F-14

Juva Life Inc.
Notes to the Financial Statements
For the period from incorporation on April 3, 2019 to May 15, 2019
(Expressed in Canadian dollars)

In a subsequent period, if the amount of the impairment loss related to financial assets measured at amortized cost decreases, the previously recognized impairment loss is reversed through profit or loss to the extent that the carrying amount of the investment at the date the impairment is reversed does not exceed what the amortized cost would have been had the impairment not been recognized.

Financial liabilities
Financial liabilities are designated as either: (i) fair value through profit or loss; or (ii) other financial liabilities. All financial liabilities are classified and subsequently measured at amortized cost except for financial liabilities at FVTPL. The classification determines the method by which the financial liabilities are carried on the statement of financial position subsequent to inception and how changes in value are recorded. Accounts payable and accrued liabilities are classified as other financial liabilities and carried on the statement of financial position at amortized cost.

4.9
Share Issuance Costs

Share issuance costs, which include commissions, facilitation payments, professional fees and regulatory fees, are charged directly to share capital.

4.10
Comprehensive Income (Loss)

Total comprehensive income (loss) comprises all components of profit or loss and other comprehensive income.  Other comprehensive income (loss) includes items such as gains and losses on re-measuring FVOCI financial assets and the effective portion of gains and losses on hedging instruments in a cash flow hedge.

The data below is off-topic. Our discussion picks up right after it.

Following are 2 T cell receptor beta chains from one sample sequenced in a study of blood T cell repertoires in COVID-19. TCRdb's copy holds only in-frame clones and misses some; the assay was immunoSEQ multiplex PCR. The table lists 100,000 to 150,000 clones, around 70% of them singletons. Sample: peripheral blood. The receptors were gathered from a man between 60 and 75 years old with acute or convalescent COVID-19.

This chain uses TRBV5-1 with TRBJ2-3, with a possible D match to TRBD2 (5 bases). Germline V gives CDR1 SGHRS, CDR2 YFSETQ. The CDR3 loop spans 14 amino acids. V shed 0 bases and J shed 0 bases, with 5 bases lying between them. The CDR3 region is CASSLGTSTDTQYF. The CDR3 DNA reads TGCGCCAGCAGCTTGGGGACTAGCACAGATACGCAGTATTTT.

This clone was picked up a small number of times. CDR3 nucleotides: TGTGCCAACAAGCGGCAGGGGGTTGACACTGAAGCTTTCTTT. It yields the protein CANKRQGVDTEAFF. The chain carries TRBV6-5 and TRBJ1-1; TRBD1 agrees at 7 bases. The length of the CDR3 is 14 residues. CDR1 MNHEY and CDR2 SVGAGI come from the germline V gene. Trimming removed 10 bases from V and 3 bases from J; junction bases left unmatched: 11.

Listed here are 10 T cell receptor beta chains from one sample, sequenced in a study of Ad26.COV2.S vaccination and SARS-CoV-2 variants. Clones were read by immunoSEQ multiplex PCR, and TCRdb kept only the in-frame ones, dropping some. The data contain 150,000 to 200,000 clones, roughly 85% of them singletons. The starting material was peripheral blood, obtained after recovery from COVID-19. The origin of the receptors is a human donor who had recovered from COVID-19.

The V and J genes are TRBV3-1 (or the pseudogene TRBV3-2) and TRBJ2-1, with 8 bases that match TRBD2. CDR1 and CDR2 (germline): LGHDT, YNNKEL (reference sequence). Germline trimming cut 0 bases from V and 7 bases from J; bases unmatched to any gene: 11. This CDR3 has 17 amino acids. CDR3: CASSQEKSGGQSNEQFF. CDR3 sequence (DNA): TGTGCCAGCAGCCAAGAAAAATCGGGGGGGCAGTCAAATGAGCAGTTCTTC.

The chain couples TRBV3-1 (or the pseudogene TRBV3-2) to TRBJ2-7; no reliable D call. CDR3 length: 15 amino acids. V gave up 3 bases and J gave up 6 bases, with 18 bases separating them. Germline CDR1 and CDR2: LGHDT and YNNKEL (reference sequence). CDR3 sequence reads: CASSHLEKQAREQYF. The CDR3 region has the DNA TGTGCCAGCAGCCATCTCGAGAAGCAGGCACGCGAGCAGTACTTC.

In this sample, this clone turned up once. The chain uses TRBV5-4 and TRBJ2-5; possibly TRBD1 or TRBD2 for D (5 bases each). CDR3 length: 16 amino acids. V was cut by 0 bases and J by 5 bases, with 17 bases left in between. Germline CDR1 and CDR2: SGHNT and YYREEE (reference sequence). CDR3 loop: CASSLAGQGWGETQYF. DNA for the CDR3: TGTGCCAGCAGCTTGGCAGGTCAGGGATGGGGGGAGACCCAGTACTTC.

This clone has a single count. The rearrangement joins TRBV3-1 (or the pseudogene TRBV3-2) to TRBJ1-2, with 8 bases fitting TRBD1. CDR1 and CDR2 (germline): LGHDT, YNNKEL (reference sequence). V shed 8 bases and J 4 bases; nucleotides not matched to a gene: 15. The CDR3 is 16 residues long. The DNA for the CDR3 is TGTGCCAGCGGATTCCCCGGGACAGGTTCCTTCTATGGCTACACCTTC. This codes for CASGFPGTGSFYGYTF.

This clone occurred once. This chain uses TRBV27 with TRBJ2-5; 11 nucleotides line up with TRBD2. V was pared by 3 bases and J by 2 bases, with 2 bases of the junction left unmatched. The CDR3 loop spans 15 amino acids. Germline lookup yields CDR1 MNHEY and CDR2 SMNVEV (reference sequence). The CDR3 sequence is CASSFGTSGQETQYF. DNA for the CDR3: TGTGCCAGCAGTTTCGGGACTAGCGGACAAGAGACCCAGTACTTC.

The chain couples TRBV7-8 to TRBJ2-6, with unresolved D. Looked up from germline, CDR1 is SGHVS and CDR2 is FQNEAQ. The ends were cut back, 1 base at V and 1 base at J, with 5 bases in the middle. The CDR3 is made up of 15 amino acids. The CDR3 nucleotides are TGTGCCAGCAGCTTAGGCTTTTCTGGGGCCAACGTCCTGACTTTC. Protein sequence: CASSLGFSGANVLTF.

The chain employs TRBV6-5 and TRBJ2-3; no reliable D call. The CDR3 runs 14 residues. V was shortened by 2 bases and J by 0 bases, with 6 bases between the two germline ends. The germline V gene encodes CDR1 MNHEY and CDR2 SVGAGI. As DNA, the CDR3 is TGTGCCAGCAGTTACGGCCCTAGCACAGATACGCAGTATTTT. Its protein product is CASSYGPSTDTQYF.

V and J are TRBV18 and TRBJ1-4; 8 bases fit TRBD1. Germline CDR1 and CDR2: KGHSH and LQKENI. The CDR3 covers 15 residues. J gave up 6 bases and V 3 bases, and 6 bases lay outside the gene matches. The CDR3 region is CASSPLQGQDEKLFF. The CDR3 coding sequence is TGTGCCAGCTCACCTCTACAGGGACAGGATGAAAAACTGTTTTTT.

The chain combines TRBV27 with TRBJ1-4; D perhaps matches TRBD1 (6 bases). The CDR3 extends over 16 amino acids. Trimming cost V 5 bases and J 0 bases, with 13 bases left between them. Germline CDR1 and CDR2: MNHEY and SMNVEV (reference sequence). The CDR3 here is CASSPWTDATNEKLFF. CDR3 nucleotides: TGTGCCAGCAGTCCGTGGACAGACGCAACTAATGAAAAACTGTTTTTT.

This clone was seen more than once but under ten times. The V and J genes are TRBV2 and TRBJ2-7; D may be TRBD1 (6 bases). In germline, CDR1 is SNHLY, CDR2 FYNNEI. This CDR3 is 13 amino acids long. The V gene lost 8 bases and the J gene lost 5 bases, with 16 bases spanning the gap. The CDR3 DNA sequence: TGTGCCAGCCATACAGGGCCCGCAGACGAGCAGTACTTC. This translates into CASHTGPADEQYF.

4.11
Foreign Currency Translation

The functional currency is the currency of the primary economic environment in which the entity operates.  The functional currency for the Company is the Canadian dollar.  The functional currency determination was conducted through an analysis of the consideration factors identified in IAS 21, the Effects of Changes in Foreign Exchange Rates.

Transactions in currencies other than the Canadian dollar are recorded at exchange rates prevailing on the date of the transaction.  At the end of each reporting period, monetary assets and liabilities of the Company that are denominated in a foreign currency are translated at the rate of exchange prevailing at the statement of financial position date, while non-monetary assets and liabilities are translated at the exchange rate prevailing on the transaction date.  Revenues and expenses are translated at the exchange rates approximating those in effect on the date of the transaction. Exchange gains and losses arising on translation are included in the statement of loss and comprehensive loss.



F-15

Juva Life Inc.
Notes to the Financial Statements
For the period from incorporation on April 3, 2019 to May 15, 2019
(Expressed in Canadian dollars)
 
5.
EQUITY

5.1         Authorized Share Capital

Unlimited number of common shares with no par value.

5.2      Shares Issued

Shares issued and outstanding as at May 15, 2019 are two common shares